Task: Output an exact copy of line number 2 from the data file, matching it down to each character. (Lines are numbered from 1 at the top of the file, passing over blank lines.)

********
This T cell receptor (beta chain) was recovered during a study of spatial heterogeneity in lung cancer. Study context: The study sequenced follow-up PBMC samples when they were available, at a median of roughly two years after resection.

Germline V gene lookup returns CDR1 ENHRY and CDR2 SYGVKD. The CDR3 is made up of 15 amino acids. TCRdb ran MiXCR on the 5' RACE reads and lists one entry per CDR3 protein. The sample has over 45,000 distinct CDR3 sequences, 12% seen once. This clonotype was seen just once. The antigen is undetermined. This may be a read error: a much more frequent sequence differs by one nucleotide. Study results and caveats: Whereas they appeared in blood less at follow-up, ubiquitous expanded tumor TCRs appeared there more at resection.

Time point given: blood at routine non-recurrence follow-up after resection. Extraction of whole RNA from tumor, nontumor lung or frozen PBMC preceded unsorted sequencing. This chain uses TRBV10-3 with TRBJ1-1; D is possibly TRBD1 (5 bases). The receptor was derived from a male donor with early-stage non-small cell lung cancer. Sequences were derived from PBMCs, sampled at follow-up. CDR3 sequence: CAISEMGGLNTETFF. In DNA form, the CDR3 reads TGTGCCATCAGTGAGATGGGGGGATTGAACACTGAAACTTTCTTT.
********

Germline V gene lookup returns CDR1 ENHRY and CDR2 SYGVKD. The CDR3 is made up of 15 amino acids. TCRdb ran MiXCR on the 5' RACE reads and lists one entry per CDR3 protein. The sample has over 45,000 distinct CDR3 sequences, 12% seen once. This clonotype was seen just once. The antigen is undetermined. This may be a read error: a much more frequent sequence differs by one nucleotide. Study results and caveats: Whereas they appeared in blood less at follow-up, ubiquitous expanded tumor TCRs appeared there more at resection.